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Have you ever tasted Japanese Mochi? You should.
Japan is a beautiful, magical place. Their sense of aesthetics runs through everything from clothing to architecture to packaging and food. I remember stopping into a small shop to grab a cheese sandwich and receiving something that looked like an art piece - two perfect triangles with the crust removed. Even the bag the sandwich was placed in was beautiful, sealed with a gold medallion. I never got used to everything as art, but I liked it. Food as an art form is celebrated in the Japanese semi-sweet, chewy rice treats called mochi. Once you try it, you'll want more.
The problem for me was that I couldn't find any fresh mochi in Boston, and mochi best when it's just hours old. So, I was delighted to hear about Erino Tezuka Wade, who makes to-order ultra fresh mochi in her home. Her company is called Mochi Kitchen.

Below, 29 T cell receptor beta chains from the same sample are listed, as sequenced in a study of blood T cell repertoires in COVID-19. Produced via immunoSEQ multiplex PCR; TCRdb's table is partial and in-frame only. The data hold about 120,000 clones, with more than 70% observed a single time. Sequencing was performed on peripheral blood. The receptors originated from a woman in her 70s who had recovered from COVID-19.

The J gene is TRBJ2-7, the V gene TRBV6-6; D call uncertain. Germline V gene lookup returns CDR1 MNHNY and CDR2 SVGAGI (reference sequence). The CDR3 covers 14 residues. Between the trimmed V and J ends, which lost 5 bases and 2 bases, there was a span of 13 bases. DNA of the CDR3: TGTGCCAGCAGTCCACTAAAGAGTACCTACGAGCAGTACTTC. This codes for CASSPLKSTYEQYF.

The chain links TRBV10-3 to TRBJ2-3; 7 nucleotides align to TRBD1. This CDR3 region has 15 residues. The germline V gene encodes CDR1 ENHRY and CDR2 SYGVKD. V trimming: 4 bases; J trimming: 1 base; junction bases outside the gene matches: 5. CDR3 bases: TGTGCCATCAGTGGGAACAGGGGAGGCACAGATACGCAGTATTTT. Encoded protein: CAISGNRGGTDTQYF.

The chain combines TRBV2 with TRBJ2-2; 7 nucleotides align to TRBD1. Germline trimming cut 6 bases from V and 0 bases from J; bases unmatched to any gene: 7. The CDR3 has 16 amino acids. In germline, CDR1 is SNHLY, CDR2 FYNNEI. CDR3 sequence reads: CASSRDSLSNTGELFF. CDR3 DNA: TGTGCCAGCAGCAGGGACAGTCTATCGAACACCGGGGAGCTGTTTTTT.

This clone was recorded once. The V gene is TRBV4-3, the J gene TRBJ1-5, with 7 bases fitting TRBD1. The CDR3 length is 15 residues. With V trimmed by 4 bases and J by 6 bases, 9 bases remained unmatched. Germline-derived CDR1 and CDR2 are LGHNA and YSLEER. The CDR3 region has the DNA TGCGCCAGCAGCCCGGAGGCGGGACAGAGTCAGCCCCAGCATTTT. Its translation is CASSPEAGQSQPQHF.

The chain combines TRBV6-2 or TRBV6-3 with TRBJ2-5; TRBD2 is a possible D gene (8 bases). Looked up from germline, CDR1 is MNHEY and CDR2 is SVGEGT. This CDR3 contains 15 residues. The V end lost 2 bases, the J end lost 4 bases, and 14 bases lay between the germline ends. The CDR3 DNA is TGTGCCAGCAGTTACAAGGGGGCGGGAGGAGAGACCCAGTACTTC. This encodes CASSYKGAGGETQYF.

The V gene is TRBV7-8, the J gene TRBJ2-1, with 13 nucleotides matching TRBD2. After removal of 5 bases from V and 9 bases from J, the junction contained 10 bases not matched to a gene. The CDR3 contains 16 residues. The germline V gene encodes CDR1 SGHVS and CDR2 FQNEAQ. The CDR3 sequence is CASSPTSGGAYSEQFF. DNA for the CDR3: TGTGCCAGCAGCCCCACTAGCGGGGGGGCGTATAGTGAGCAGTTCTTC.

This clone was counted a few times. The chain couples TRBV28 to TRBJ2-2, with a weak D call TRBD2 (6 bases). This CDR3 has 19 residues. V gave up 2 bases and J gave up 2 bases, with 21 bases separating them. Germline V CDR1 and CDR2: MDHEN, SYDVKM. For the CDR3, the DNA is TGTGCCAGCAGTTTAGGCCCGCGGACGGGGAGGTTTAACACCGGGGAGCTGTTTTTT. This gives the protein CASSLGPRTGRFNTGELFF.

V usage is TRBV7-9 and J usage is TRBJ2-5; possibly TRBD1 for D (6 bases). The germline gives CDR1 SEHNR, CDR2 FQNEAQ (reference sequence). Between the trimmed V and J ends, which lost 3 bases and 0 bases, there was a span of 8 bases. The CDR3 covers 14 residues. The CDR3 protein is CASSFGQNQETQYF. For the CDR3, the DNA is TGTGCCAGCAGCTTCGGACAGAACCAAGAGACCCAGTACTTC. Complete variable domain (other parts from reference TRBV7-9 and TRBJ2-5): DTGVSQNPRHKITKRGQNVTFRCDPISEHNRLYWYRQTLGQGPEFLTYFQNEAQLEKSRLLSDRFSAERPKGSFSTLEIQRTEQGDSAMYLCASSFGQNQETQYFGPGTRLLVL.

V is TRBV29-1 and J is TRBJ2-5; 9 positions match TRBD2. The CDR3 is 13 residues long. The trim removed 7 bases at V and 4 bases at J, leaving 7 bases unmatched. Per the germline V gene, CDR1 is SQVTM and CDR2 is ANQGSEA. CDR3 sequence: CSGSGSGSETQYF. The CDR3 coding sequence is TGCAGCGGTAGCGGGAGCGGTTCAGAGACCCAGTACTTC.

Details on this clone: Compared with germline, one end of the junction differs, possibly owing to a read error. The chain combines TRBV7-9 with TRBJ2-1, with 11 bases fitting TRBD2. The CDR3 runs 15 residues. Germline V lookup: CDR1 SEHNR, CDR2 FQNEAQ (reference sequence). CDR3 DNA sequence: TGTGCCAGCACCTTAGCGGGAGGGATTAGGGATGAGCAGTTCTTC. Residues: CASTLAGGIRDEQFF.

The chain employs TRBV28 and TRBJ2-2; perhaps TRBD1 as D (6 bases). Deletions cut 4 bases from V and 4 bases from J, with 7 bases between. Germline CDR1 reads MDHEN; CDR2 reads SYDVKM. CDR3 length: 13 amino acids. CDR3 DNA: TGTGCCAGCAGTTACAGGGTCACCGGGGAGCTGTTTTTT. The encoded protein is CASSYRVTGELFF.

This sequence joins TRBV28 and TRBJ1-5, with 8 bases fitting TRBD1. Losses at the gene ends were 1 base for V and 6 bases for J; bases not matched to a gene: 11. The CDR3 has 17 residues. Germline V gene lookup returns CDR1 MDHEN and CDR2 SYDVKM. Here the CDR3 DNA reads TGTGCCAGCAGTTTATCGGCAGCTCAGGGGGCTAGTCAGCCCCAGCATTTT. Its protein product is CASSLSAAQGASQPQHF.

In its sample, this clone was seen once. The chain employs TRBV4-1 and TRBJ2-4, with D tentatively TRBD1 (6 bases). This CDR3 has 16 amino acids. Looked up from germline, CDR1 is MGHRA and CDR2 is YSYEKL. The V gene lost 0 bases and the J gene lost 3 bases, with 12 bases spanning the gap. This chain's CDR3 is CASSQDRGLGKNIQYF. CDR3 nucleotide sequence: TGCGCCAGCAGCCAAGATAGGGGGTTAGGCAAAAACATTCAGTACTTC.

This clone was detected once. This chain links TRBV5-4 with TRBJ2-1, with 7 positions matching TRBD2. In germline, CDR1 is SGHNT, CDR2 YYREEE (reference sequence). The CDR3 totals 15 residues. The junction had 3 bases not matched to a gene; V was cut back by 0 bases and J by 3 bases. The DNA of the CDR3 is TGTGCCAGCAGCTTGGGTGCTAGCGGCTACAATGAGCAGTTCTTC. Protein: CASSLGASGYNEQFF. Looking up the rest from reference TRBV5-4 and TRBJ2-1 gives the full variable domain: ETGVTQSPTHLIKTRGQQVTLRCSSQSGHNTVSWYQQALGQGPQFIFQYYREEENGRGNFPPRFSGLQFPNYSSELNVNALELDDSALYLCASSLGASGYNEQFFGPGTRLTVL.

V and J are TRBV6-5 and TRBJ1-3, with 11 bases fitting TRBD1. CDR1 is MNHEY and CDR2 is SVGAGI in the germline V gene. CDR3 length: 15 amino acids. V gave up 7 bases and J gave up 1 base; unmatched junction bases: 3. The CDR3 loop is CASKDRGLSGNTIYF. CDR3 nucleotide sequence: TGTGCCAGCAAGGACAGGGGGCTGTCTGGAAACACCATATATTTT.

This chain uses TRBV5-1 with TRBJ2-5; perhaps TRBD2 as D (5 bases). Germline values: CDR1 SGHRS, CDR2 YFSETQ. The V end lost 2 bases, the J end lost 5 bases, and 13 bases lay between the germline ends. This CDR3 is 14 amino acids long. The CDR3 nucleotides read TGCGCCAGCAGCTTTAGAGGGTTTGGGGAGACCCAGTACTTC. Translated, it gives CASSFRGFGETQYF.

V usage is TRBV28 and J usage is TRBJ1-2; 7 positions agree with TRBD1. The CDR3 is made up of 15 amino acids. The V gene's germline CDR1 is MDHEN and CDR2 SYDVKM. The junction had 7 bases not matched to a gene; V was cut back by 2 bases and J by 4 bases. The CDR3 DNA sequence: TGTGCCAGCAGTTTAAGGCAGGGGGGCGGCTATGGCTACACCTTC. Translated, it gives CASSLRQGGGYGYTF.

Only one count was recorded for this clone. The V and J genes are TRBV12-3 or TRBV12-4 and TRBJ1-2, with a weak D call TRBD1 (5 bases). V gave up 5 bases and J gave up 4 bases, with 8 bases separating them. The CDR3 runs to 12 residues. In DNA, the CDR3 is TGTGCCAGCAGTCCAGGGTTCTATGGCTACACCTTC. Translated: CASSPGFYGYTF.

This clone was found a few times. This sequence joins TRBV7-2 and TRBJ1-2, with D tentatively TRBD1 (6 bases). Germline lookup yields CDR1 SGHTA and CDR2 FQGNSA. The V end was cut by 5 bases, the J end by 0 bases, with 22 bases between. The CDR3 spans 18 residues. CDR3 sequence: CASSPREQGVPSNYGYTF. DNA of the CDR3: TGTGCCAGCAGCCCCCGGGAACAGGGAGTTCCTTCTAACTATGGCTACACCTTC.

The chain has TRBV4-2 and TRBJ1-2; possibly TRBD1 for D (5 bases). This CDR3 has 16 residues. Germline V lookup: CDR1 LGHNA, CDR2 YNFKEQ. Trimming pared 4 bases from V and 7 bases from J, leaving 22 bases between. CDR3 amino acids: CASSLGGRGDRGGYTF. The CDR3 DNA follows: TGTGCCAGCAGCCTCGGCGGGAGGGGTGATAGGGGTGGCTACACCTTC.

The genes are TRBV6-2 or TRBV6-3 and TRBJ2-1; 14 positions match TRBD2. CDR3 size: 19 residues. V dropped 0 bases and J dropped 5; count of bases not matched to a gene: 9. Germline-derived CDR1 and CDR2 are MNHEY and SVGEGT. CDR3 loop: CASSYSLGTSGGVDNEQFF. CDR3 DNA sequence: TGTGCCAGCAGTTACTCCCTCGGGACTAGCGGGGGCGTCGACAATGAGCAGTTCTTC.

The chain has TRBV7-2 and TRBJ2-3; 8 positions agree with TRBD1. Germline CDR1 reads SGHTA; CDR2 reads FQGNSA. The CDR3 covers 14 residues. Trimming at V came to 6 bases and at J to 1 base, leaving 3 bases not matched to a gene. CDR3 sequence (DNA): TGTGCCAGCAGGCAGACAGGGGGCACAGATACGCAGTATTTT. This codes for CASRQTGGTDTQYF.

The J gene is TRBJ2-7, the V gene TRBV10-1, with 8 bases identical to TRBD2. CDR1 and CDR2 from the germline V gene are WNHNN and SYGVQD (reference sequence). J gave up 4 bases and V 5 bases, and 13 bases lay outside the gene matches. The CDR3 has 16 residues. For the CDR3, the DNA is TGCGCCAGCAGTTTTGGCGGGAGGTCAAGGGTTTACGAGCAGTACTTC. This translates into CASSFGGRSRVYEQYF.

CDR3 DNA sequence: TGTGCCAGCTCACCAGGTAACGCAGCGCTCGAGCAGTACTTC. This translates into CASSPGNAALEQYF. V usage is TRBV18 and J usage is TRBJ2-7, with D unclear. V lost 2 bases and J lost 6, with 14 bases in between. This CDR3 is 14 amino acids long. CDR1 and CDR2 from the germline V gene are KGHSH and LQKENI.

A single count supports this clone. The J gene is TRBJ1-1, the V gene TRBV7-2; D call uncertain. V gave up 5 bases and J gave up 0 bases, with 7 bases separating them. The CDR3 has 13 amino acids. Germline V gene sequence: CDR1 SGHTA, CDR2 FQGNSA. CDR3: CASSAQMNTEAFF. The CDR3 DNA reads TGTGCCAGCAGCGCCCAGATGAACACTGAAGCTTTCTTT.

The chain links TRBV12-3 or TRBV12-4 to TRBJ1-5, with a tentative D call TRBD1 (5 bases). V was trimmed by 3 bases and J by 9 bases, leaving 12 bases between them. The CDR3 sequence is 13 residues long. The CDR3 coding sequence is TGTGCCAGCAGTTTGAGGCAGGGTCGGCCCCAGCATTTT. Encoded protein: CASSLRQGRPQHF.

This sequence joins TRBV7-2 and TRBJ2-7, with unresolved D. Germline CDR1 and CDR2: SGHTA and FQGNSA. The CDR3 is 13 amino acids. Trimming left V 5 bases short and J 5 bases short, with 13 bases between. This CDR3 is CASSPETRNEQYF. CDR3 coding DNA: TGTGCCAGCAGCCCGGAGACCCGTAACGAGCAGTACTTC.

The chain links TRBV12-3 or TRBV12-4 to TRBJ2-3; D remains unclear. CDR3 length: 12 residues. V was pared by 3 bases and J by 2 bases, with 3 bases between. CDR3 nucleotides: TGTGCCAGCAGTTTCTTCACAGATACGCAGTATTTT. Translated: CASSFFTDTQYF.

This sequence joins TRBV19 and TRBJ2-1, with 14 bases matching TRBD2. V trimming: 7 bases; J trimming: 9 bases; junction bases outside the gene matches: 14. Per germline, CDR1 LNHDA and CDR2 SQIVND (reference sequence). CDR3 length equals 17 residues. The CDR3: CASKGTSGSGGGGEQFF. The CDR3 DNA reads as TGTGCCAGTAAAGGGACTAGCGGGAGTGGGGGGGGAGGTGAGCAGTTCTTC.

Erino takes her mochi very seriously and normally asks her customers to email her their order one or two days prior to the preferred pick up date, because she cooks with sweet rice, not sweet rice powder, which needs to be soaked in water for at least six 6 hours.
You can order both sweet and savory mochi. My favorite is mochi covered with toasted soybean powder and maple syrup.
Erino really aspires to be a green business owner, but she feels that she's not quiet there yet. Here's what she has done so far:
- All ingredients are natural and no chemical or artificial preservatives are used.
- No artificial food colorings are used. They use berry or beets juice instead.
- They ask their regular customers to bring their own containers to reduce a use of plastic containers and bags.
- They make everything to order with no leftovers going to waste.
~ by Sarah Manski for PosiPlanet, the blog of the founders of PosiPair.com
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